Peter was the twelfth boy who had come to the castle since my curse had begun, and he was my last chance to make someone fall in love with me before my twenty-first birthday next week. On that day, the curse would become permanent, and I would remain a beast forever.

My talons struck the tabletop again, a little quicker and louder than before, and Peter jumped in his chair, his spoon violently ting-ting-tinging against the side of his crystal soup bowl.

I sighed, giving in to the inevitable. “Would you like to go home?”

Peter’s head snapped up. His brown eyes widened, and his face brightened with joy. “Oh, yes! I…um…well…” His voice trailed off, and he grimaced, trying to tamp down his obvious relief and burgeoning enthusiasm.

“It’s all right,” I said, trying to keep the boredom and annoyance out of my low, gruff voice. “This has all been a test to see if you would remain true to your beloved Arisa, and you have never wavered in your devotion. She’s lucky to have someone so loyal.”

Peter’s shoulders straightened, and his thin, skinny chest puffed up with pride. I had no idea how devoted and loyal Peter was to Arisa, but I always said something inane like that when I released the boys from their promises. It seemed to make them feel better, as though they had accomplished some small thing in their time here.

I might be a beast, but I wasn’t a monster.

Peter kept staring at me with his annoyingly joy-filled face, so I waved my fur-covered hand, indicating that he could go. He shot to his feet, almost knocking his chair over, but instead of immediately running from the room, he lingered by the table.

“It’s not just that I want to return to Arisa,” he said. “I’m worried about everyone in the village. And you too, Lady Griselle.”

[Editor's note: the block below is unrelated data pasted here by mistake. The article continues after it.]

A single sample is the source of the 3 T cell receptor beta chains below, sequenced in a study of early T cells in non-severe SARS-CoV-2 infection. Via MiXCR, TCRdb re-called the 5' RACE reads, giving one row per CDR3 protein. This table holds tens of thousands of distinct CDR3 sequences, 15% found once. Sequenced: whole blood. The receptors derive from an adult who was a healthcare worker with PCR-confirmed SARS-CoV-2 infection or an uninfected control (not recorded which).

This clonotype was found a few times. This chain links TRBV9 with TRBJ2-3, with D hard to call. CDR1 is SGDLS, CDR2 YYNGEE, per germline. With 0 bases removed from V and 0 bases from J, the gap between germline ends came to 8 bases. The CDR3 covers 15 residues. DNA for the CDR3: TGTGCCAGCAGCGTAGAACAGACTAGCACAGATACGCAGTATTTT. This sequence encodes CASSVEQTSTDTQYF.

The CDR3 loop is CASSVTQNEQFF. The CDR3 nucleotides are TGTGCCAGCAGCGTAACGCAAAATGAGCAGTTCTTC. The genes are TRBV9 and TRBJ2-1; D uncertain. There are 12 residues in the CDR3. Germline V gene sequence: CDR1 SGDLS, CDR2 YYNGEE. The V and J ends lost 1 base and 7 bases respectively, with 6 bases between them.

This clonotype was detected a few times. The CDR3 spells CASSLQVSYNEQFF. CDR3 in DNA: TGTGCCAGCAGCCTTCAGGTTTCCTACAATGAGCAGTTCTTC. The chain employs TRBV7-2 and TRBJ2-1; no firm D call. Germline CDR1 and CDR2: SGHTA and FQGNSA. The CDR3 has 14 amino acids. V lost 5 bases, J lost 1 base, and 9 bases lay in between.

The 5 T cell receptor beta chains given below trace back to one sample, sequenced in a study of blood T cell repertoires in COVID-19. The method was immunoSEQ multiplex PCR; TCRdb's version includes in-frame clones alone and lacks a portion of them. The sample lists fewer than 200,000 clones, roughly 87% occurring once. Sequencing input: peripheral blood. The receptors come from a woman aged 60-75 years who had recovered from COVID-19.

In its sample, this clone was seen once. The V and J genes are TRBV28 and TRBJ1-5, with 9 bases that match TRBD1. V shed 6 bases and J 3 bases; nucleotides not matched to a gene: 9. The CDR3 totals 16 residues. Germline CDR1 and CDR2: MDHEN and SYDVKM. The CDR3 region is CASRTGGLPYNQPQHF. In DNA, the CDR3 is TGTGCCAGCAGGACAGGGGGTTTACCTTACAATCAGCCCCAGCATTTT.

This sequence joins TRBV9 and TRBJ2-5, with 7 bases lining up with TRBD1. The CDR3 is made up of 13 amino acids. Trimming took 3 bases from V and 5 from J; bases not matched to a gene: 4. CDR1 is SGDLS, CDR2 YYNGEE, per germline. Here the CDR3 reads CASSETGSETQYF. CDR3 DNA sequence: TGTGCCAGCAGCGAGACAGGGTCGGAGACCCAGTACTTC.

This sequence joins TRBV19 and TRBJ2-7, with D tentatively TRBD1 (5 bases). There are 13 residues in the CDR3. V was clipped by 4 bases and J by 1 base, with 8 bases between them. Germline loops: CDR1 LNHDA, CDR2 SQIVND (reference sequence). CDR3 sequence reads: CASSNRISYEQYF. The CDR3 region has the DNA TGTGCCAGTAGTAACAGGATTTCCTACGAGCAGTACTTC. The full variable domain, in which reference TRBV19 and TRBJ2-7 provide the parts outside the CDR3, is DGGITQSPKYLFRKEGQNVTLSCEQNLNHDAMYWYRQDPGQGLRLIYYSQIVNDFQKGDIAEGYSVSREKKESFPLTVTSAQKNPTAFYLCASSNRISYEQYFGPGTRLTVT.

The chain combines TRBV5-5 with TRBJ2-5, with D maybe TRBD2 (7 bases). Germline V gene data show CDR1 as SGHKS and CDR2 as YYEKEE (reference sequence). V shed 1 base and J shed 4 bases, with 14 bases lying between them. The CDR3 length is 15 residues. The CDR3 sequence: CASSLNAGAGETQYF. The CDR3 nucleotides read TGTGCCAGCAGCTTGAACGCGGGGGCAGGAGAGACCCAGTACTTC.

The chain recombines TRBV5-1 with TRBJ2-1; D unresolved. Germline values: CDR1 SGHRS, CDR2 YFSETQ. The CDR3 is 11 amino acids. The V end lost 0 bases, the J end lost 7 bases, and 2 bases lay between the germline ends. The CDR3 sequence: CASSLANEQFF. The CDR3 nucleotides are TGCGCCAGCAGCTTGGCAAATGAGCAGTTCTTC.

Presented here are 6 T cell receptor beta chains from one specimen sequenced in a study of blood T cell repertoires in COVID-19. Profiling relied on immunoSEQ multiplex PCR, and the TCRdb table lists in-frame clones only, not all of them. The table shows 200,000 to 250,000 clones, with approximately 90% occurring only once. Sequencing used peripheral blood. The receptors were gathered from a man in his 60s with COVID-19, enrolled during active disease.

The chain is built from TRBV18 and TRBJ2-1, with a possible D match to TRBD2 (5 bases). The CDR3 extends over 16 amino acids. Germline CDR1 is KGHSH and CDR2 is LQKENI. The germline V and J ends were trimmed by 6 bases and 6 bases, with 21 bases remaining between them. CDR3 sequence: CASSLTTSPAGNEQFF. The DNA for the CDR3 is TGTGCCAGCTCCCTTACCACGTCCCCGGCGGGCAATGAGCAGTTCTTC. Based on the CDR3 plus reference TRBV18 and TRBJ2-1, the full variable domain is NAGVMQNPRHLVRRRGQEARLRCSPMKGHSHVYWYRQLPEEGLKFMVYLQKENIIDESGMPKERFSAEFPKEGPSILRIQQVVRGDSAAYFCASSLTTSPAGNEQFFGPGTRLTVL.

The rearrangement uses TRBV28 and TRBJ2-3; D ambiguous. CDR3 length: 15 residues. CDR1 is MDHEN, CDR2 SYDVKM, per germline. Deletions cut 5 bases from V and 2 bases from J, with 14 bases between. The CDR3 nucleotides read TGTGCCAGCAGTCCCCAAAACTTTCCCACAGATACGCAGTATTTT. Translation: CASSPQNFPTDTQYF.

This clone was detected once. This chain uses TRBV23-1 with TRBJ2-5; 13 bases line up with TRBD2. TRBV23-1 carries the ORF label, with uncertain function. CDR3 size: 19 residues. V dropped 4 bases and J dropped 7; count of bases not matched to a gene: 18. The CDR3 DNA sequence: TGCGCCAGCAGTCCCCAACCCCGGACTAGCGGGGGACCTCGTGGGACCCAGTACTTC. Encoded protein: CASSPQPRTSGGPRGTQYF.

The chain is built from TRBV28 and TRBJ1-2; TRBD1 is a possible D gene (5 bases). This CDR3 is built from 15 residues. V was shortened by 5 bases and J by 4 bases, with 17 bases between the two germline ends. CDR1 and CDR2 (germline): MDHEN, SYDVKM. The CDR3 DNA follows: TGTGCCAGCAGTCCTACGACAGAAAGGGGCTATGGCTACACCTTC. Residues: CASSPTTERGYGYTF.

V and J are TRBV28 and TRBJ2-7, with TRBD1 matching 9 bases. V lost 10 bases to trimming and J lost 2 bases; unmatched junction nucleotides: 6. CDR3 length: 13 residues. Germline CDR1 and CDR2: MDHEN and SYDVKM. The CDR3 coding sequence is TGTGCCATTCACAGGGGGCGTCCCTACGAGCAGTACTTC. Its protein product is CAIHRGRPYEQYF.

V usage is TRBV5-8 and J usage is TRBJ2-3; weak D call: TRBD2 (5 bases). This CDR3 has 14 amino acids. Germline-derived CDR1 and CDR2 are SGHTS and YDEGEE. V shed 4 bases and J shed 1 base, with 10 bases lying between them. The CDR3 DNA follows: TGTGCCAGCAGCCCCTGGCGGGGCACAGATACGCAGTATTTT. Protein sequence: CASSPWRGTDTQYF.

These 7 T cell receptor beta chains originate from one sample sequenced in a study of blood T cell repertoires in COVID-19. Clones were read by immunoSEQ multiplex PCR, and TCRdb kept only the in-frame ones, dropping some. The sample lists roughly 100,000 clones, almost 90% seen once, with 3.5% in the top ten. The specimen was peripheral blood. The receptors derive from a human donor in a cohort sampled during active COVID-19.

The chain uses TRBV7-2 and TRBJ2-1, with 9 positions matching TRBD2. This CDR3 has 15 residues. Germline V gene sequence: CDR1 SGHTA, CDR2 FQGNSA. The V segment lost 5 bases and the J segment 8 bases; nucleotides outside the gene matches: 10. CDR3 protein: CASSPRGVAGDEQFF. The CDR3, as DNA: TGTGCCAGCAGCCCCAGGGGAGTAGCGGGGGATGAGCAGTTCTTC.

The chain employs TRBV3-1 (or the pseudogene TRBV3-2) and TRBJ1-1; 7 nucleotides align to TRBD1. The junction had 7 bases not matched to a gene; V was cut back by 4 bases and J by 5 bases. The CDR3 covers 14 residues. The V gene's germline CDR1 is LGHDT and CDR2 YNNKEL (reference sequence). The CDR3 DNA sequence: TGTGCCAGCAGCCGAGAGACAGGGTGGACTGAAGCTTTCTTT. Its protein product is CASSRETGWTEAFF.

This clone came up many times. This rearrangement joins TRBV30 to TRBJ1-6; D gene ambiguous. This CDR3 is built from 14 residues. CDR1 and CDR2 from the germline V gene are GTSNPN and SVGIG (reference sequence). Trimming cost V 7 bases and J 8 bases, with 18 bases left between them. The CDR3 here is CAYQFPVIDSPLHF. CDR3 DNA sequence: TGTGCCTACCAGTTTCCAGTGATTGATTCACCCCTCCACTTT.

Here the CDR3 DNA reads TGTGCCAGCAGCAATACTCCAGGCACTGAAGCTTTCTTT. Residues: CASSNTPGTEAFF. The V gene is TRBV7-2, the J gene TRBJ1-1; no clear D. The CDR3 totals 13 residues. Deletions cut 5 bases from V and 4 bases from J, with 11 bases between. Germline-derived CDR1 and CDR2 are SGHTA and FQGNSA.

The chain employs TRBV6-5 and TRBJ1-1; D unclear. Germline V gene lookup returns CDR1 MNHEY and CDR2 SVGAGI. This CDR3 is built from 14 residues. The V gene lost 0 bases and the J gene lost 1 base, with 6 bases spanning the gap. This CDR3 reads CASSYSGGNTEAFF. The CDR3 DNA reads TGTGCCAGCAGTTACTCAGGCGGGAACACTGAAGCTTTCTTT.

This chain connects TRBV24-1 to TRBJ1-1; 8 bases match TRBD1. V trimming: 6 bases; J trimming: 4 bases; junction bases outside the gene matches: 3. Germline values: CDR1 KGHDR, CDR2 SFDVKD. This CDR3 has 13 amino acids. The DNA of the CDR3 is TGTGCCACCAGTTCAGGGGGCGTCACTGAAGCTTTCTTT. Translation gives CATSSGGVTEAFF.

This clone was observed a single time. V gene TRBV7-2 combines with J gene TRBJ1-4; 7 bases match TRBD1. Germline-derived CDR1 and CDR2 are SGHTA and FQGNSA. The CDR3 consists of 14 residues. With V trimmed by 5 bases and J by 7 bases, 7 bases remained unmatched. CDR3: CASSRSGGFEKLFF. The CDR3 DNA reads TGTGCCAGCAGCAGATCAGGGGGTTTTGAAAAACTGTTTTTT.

I frowned. “What do you mean?”

Peter shifted on his feet. “There are rumors that the Razors are marching toward Dammerung. That they plan to attack.”

The Razors were a notorious group of bandits, thieves, and murderers who made their home in an abandoned keep deep in the Black Forest. Every few months, they would appear like ghastly spirits escaping from graves and attack whatever travelers or villages were unlucky enough to be in their path. The Razors took what they wanted, burned the rest, and returned to their hidden keep. Then, a few months later, when their stolen wine, food, and gold ran out, they would reappear in a different part of the kingdom and strike again. So far, Dammerung had managed to escape their notice, but apparently no longer.

“Well, if the Razors are coming, then you should absolutely return to the village and make sure that Arisa is safe, along with your parents and the rest of your loved ones.”

Peter’s head bobbed up and down in a frantic rhythm. “Thank you, Lady Griselle.”

He gave me a quick bow, then scurried out of the room without a backward glance. I remained sitting, still drumming my talons against the tabletop, thinking about this new threat.

“You got rid of him already?” a dry voice drawled, interrupting my musings.

Footsteps sounded, and another boy stepped into view. He was dressed in a simple blue jacket, with black leggings and boots, and a white towel was thrown over his left shoulder, indicating that he had been in the kitchen cooking. His dark brown hair was neatly brushed back from his forehead, and his tan skin gleamed in the soft, dreamy light cast by the crystal chandelier overhead.

Drury glanced over at the cuckoo clock, then back at me. Merriment sparked in his green eyes, and a grin stretched across his face. “That was fast. It’s not even six o’clock yet.”

I rolled my eyes at his teasing. Drury’s family had worked for mine ever since my great-grandmother was originally cursed, and we had been friends since childhood. Drury was an amazing chef, and he oversaw the kitchen staff and dealt with the servants, while I prowled around the castle and wasted time trying to make boys fall in love with me.